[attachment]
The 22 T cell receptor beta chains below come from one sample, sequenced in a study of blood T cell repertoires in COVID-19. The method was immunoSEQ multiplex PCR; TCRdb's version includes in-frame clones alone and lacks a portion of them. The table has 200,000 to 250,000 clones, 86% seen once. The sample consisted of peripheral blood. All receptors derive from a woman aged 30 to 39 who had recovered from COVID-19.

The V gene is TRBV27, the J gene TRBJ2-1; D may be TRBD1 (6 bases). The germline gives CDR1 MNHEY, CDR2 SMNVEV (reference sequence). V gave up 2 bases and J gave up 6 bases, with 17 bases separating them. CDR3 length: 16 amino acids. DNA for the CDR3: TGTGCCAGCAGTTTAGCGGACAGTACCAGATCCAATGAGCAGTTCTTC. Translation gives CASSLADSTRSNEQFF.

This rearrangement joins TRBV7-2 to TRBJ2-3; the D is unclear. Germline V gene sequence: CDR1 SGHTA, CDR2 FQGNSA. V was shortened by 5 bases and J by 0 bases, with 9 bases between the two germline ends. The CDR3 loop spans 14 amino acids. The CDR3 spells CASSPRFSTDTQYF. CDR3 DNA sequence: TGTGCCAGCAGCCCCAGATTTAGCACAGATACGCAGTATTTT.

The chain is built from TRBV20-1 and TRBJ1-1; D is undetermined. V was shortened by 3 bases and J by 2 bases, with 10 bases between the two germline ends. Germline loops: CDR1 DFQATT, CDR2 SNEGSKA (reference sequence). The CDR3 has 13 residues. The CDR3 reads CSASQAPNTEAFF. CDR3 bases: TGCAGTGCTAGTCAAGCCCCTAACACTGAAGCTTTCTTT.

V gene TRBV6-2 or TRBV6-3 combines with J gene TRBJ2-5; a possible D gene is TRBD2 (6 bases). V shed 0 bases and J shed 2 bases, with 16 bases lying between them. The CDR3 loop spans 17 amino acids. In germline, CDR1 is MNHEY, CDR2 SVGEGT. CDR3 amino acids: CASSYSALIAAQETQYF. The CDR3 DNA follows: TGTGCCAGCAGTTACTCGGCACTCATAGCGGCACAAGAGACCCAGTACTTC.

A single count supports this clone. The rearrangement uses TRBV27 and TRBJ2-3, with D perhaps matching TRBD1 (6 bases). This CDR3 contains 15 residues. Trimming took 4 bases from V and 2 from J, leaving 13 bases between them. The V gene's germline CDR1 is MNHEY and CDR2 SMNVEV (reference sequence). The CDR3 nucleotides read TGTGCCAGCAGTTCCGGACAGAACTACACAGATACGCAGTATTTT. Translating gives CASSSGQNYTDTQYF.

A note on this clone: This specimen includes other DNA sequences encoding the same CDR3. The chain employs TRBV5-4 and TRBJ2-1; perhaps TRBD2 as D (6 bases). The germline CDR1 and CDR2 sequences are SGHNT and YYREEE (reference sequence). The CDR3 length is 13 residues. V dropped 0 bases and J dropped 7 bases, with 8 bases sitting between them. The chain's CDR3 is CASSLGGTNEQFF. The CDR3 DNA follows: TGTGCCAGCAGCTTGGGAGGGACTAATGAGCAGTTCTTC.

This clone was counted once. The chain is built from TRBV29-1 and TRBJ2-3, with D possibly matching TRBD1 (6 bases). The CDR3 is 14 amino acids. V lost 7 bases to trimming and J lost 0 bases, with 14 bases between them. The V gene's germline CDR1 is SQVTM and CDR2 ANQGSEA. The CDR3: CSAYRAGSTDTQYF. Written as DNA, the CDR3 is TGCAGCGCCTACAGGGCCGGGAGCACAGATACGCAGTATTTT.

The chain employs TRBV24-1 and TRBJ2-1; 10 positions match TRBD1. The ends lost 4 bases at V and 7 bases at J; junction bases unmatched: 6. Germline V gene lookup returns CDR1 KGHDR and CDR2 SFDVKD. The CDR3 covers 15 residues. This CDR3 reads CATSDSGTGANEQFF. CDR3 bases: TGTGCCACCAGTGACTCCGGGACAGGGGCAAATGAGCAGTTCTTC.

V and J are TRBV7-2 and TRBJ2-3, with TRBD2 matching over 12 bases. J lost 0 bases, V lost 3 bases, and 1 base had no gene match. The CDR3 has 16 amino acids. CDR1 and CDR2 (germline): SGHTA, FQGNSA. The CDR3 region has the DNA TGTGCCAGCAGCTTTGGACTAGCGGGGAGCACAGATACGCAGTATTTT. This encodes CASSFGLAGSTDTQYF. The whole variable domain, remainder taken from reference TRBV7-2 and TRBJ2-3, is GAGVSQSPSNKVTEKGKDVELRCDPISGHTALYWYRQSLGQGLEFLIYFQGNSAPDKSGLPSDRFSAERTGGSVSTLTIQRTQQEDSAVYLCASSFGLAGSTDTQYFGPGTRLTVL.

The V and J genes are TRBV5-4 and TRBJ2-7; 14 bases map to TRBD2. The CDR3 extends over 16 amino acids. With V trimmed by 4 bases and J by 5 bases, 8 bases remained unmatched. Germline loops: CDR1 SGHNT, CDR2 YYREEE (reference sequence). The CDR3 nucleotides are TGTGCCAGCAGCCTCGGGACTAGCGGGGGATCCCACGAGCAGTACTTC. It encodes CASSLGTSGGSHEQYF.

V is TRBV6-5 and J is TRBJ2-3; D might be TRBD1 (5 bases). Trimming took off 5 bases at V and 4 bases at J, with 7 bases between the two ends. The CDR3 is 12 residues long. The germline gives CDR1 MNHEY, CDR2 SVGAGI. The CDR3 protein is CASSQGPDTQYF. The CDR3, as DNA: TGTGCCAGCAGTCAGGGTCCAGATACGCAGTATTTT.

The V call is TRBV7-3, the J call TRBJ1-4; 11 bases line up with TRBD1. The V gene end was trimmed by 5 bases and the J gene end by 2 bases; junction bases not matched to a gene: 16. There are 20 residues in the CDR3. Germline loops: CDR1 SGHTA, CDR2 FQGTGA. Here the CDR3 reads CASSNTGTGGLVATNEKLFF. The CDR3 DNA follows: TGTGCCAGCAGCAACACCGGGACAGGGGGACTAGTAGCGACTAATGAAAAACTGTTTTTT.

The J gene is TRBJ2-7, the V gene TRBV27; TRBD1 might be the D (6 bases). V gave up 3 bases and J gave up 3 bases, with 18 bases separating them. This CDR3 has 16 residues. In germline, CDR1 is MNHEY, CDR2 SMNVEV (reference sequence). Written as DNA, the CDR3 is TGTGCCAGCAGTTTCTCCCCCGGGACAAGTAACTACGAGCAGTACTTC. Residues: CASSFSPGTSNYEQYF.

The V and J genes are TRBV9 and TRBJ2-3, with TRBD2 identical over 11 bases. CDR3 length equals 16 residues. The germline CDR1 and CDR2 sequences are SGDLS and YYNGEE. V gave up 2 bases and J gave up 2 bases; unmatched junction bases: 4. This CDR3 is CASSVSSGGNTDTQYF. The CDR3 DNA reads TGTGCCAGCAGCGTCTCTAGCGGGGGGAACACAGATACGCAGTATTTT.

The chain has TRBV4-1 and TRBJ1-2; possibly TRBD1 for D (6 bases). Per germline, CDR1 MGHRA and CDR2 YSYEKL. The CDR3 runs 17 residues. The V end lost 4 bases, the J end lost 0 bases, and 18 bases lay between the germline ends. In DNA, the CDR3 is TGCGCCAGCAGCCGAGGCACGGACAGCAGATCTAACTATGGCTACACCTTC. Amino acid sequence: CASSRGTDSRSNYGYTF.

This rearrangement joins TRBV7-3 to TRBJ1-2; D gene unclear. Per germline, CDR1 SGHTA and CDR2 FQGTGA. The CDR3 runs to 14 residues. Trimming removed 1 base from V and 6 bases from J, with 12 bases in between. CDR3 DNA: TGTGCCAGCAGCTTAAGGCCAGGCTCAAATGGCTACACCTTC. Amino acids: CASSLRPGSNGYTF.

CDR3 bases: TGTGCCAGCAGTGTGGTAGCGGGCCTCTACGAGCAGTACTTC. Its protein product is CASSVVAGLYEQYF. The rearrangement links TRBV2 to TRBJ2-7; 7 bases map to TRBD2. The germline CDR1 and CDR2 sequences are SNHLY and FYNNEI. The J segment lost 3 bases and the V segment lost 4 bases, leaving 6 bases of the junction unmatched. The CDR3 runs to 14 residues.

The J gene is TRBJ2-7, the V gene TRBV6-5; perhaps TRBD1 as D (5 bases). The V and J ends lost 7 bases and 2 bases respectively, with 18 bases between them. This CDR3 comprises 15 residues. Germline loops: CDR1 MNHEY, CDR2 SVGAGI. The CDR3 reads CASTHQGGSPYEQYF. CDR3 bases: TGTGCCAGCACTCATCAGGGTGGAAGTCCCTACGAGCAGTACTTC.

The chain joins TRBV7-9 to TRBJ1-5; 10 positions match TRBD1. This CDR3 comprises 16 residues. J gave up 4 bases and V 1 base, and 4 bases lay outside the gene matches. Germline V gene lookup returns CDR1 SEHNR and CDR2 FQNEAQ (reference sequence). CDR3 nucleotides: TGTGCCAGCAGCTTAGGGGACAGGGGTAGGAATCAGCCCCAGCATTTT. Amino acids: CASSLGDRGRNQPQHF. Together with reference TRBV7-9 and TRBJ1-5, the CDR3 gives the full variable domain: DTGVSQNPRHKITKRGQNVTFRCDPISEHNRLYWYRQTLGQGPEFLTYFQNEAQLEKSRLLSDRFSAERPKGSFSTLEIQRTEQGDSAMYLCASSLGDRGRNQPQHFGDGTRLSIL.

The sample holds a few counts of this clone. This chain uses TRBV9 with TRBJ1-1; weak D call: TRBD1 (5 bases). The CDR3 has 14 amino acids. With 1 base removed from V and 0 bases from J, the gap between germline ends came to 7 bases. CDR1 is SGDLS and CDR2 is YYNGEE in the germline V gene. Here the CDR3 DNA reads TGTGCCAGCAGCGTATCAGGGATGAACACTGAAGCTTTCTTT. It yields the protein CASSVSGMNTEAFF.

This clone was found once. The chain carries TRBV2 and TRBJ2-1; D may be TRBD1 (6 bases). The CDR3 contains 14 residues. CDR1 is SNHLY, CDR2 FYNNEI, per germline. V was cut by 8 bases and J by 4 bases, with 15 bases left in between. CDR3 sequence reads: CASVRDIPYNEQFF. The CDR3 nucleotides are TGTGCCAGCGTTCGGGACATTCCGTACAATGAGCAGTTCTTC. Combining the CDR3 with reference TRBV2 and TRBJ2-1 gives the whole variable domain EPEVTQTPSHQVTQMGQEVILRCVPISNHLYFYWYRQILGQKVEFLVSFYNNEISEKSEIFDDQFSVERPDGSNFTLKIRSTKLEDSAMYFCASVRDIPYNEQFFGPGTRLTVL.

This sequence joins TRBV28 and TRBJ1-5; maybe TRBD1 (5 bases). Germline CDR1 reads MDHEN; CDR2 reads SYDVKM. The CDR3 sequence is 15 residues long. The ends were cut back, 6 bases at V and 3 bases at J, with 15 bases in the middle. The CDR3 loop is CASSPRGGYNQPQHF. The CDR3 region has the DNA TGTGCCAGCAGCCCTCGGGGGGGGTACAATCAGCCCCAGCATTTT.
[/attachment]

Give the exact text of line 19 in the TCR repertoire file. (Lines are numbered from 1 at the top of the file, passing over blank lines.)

The J gene is TRBJ2-7, the V gene TRBV6-5; perhaps TRBD1 as D (5 bases). The V and J ends lost 7 bases and 2 bases respectively, with 18 bases between them. This CDR3 comprises 15 residues. Germline loops: CDR1 MNHEY, CDR2 SVGAGI. The CDR3 reads CASTHQGGSPYEQYF. CDR3 bases: TGTGCCAGCACTCATCAGGGTGGAAGTCCCTACGAGCAGTACTTC.